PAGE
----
The present invention provides an apparatus and method for monitoring the aerodynamics of the nose and respiration of an animal and/or human subject. For example, an embodiment of the invention is an apparatus to detect airflow patterns in the nose, which may be used to monitor both “sniffing” patterns and respiration in animals and/or man. Another embodiment of the invention is a method for monitoring the amplitude of the sounds created by “sniffing” or breathing.
In another embodiment, the present invention is a method for attaching a miniature transmitting microphone to the nose of an animal and/or man to detect sounds resulting from the subject's sniffing patterns. Another embodiment of the invention is a method for the transmission of and measurement of the amplitude of the sound detected in the nose of a subject during sniffing.
In one aspect, the invention is a system for monitoring olefactory characteristics of a subject, the system comprising a transmitting microphone for attachment at or near a nasal region of the subject, a receiver for receiving a signal from the microphone, and a recorder for recording data corresponding to the signal received by the receiver.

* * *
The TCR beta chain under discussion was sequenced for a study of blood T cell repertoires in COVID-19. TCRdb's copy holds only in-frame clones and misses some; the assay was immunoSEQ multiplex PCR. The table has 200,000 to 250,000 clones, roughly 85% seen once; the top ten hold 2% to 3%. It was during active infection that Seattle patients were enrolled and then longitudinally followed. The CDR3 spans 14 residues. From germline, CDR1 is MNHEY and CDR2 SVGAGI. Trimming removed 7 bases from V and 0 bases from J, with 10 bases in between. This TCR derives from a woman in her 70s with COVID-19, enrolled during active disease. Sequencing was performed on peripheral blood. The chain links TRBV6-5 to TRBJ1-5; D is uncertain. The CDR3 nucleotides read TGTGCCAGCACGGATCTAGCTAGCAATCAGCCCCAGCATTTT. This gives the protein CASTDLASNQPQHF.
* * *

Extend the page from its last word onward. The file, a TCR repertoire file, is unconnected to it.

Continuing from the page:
In another aspect, the invention is a method for monitoring olefactory characteristics of a subject, said method comprising the steps of attaching a microphone at or adjacent a nasal region of the subject, presenting at least one olefactory stimulus to the subject, receiving signals from the microphone corresponding to the olefactory characteristics of the subject, and recording data corresponding to the olefactory characteristics of the subject as a function of the presentation of the at least one olefactory stimulus.
In yet another aspect, the invention is a method of evaluating at least one sniffing characteristic of an animal trained to identify a target material. The method preferably includes attaching a microphone at or adjacent a nasal region of the animal to detect the at least one sniffing characteristic of the animal; and monitoring the at least one sniffing characteristic detected by the microphone.
In another aspect, the invention is a method of clinical diagnosis. The method preferably includes attaching a microphone to a subject to monitor at least one characteristic of the subject; analyzing a chemical content of exhaled breath of a subject; and determining a condition of the subject based on said monitored characteristic and said chemical content.
In another aspect, the invention is a method of monitoring the breathing of a subject. The method preferably includes observing the breathing pattern of the subject; comparing the breathing pattern of the subject to a known breathing pattern; and providing feedback to the subject based on said comparison.